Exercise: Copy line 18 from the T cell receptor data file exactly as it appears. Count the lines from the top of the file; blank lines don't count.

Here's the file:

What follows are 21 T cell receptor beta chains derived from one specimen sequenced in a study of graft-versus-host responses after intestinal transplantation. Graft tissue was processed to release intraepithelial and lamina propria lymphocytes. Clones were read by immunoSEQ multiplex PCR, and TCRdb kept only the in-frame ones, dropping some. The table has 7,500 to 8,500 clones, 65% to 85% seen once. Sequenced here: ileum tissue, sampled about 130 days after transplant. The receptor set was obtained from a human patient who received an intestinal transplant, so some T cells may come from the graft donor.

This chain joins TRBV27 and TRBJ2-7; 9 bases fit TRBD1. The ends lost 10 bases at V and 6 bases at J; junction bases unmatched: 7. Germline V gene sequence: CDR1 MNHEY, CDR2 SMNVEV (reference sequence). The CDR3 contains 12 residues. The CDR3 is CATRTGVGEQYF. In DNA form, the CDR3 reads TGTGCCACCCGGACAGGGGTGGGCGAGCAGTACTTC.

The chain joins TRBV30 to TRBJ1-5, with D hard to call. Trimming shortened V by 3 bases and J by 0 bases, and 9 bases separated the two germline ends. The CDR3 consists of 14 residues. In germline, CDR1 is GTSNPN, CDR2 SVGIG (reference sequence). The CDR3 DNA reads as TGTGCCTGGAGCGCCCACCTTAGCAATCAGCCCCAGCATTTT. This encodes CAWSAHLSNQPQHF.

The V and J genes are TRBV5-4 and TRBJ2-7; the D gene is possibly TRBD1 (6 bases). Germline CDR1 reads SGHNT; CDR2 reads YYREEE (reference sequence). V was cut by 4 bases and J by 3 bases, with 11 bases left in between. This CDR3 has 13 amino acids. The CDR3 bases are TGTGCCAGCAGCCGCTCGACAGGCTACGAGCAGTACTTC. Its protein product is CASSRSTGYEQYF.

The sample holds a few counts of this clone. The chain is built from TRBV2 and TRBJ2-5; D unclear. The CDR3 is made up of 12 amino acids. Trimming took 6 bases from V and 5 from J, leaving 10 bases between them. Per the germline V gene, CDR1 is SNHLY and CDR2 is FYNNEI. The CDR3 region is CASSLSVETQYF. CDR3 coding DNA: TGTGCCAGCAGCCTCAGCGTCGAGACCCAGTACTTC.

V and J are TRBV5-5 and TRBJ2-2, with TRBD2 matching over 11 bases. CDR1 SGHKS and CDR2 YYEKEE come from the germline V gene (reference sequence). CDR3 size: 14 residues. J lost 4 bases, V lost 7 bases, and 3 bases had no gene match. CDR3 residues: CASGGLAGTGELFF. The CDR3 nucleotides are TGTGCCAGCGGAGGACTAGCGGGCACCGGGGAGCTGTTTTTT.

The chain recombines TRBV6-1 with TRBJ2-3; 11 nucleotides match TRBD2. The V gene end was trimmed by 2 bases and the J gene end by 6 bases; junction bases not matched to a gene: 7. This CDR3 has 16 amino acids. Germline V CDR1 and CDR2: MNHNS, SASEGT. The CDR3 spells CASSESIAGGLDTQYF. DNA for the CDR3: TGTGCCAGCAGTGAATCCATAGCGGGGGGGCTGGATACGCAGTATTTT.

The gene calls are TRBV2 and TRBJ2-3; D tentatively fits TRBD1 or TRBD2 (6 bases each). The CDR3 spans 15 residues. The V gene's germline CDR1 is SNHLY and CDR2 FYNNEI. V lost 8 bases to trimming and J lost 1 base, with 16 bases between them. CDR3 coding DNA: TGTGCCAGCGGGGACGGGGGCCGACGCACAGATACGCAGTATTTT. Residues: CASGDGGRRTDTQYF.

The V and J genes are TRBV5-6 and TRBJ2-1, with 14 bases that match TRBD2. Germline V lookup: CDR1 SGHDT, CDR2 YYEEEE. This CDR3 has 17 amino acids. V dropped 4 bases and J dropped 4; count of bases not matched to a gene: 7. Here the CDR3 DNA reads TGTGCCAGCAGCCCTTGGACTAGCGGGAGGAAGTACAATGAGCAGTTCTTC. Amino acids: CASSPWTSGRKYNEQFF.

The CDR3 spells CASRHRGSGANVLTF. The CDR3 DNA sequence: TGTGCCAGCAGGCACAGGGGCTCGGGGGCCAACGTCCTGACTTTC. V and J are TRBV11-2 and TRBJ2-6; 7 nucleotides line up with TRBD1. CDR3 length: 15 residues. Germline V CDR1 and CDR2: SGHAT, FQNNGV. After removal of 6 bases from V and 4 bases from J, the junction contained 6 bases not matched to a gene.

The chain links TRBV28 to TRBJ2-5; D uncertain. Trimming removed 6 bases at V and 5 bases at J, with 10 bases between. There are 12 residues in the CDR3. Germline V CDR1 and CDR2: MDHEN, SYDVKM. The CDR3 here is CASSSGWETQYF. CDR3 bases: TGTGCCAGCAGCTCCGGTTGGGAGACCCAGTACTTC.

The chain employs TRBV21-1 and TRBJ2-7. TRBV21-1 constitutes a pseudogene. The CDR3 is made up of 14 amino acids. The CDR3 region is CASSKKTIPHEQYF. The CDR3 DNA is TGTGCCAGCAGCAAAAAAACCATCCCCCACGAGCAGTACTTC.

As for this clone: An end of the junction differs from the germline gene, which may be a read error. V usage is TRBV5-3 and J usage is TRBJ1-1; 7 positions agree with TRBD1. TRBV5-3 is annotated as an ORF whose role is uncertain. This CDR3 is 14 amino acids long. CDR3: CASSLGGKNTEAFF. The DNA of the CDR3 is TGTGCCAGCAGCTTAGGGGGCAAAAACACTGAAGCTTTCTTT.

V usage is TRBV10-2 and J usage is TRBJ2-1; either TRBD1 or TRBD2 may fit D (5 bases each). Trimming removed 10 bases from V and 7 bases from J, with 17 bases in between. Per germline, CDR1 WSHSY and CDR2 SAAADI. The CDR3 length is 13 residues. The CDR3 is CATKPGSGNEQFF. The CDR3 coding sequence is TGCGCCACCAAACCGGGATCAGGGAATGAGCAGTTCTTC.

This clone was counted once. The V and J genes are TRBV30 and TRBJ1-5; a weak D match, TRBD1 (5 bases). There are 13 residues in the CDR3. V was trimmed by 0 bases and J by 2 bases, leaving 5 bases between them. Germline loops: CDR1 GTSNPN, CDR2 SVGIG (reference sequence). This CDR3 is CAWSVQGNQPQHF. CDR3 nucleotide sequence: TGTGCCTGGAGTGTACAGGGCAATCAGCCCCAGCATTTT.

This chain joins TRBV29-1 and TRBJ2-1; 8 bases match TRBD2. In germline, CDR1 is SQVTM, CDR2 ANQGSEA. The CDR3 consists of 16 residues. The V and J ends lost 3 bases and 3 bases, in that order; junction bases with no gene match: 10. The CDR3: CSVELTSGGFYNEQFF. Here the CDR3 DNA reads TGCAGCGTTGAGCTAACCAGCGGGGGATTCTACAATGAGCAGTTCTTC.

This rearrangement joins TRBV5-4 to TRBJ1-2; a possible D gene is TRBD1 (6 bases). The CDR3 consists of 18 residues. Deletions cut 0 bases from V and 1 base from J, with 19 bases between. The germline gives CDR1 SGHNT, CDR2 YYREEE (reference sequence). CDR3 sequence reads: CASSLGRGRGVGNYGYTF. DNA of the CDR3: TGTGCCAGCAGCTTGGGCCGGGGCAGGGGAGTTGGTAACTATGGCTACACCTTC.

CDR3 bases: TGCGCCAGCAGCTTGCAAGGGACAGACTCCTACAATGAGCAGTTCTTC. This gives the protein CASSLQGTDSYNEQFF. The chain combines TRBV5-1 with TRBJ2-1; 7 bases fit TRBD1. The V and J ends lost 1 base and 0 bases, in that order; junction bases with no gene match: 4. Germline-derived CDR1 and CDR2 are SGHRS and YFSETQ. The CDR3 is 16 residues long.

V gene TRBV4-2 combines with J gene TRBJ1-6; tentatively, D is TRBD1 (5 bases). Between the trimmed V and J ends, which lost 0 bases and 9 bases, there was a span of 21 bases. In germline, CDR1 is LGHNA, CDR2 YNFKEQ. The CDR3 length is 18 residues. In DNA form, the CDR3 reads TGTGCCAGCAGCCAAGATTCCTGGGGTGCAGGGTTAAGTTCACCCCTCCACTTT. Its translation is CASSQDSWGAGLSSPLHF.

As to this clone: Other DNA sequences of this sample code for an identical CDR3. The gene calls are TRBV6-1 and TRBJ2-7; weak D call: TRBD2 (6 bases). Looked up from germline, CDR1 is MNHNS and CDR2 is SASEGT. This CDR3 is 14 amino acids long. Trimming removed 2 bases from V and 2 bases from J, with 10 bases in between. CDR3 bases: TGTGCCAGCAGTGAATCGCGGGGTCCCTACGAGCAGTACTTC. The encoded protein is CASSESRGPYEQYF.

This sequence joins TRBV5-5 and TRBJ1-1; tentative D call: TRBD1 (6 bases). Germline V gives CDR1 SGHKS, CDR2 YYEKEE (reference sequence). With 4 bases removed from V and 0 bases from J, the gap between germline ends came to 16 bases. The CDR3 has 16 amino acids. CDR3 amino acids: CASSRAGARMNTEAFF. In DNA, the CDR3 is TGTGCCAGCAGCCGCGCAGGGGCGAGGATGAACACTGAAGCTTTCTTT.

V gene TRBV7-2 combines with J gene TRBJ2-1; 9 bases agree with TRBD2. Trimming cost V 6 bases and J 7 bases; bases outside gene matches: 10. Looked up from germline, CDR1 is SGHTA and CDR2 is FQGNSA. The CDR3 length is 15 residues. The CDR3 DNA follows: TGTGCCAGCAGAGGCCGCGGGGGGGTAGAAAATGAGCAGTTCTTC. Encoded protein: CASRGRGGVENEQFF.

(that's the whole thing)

CDR3 bases: TGCGCCAGCAGCTTGCAAGGGACAGACTCCTACAATGAGCAGTTCTTC. This gives the protein CASSLQGTDSYNEQFF. The chain combines TRBV5-1 with TRBJ2-1; 7 bases fit TRBD1. The V and J ends lost 1 base and 0 bases, in that order; junction bases with no gene match: 4. Germline-derived CDR1 and CDR2 are SGHRS and YFSETQ. The CDR3 is 16 residues long.